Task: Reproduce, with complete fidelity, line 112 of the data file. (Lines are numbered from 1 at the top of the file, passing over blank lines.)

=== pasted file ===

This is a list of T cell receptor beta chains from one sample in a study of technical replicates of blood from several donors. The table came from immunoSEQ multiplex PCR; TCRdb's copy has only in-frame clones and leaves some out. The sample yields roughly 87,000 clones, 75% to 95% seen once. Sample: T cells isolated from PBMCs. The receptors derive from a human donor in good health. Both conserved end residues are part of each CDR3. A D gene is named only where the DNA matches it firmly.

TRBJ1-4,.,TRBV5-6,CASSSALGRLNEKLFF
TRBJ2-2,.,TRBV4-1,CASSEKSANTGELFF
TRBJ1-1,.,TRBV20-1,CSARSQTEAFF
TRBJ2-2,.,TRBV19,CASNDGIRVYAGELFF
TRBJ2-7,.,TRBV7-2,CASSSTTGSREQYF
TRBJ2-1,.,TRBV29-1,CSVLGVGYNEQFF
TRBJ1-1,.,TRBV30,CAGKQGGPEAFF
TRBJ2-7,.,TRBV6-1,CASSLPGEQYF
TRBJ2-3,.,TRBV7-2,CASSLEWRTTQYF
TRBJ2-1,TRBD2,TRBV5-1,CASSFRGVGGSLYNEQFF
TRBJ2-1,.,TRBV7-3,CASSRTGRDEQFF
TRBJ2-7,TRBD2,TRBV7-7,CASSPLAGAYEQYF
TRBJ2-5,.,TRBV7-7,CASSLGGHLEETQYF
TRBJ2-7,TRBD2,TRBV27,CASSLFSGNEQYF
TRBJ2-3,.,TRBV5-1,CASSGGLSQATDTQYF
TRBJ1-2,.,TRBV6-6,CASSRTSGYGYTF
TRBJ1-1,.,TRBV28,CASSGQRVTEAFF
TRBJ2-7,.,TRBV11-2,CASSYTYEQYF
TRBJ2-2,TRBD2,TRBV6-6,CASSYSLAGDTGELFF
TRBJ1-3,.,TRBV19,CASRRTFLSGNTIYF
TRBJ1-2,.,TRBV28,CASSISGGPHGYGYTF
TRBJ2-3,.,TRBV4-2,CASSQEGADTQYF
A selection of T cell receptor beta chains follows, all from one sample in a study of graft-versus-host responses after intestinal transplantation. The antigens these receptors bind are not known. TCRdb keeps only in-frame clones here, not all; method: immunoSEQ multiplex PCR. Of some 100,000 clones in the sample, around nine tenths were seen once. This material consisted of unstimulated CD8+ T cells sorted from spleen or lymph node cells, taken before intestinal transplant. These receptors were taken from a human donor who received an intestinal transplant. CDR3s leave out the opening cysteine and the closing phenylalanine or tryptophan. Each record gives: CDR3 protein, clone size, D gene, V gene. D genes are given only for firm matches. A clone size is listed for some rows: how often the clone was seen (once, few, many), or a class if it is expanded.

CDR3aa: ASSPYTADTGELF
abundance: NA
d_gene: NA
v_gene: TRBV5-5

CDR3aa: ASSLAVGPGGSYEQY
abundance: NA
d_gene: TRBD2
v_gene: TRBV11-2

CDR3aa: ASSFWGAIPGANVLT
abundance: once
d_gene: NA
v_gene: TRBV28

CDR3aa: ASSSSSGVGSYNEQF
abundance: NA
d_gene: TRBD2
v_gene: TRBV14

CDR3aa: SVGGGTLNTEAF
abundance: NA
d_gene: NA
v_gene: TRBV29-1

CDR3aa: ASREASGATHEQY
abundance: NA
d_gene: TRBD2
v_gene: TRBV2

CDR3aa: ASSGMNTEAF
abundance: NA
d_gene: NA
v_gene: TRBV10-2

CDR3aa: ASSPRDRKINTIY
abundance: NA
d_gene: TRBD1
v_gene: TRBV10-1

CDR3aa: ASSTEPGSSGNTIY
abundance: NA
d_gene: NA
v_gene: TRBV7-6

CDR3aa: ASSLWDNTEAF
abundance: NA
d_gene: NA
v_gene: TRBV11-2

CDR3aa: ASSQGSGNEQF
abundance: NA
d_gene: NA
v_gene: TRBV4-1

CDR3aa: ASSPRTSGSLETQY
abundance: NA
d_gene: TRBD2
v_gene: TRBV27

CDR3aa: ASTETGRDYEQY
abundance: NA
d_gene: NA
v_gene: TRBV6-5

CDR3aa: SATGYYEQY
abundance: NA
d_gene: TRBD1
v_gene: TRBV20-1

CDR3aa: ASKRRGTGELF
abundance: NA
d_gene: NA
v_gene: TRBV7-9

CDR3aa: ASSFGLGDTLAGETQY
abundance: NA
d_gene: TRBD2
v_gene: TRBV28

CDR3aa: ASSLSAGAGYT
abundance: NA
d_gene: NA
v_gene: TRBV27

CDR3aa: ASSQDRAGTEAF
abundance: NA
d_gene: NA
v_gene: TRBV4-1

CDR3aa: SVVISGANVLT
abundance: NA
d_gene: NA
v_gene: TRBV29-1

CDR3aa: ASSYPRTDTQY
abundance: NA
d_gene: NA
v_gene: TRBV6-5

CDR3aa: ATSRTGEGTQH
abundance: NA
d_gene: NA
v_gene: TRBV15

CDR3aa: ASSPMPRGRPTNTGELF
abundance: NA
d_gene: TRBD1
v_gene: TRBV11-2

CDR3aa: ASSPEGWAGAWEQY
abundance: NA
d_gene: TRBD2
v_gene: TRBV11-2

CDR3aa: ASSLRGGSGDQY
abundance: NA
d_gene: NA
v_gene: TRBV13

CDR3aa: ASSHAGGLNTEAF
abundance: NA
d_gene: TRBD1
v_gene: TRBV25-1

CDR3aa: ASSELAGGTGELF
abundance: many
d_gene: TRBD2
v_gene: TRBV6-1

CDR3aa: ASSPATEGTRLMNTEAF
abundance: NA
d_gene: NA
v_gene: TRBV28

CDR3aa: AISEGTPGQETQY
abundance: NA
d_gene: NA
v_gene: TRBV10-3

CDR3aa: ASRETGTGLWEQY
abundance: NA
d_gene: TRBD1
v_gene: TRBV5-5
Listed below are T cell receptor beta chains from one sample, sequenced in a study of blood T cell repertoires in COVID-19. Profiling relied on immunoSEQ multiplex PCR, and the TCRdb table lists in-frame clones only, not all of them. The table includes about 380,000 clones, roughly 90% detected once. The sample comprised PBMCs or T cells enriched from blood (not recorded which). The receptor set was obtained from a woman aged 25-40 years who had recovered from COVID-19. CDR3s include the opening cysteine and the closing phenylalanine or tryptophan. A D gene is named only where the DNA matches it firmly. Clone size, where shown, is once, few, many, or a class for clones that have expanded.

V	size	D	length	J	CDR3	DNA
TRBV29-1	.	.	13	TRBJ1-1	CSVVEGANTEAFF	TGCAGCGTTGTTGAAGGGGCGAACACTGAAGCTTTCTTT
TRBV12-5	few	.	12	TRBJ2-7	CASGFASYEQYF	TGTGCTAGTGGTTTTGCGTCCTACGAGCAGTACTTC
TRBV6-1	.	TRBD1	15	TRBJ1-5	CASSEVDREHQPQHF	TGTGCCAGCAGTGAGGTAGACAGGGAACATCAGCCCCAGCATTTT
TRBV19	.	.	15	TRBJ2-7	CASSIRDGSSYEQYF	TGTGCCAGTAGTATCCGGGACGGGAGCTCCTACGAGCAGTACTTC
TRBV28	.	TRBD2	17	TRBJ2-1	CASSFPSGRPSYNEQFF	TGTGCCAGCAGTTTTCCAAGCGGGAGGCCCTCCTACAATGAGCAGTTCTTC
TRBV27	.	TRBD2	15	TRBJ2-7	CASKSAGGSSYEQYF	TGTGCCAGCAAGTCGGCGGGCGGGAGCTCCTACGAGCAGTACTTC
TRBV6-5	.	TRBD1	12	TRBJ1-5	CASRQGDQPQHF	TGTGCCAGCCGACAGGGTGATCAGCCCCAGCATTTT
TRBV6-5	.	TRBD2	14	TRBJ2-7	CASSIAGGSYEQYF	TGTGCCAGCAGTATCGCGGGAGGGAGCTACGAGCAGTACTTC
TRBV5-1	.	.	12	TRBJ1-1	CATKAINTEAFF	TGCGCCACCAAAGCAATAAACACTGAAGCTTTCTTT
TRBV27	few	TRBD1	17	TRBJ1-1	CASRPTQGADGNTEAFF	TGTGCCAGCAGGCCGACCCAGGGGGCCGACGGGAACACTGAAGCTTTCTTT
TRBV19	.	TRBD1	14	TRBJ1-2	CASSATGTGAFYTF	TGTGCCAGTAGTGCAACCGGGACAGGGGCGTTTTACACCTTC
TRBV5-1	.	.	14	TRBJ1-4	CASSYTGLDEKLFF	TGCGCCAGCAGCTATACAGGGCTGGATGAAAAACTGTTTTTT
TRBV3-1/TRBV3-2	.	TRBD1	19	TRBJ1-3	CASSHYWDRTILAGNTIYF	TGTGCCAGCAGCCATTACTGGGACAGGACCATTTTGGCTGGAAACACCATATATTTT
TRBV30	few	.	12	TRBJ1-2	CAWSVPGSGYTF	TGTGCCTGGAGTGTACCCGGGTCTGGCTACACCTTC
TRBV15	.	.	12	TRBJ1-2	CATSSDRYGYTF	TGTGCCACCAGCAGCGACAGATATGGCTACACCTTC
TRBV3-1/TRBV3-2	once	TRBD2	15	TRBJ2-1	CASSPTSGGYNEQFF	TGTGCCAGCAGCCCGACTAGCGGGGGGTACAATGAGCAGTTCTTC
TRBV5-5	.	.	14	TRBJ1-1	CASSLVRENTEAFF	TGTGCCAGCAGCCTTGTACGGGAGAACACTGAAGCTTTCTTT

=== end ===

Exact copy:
v_gene: TRBV11-2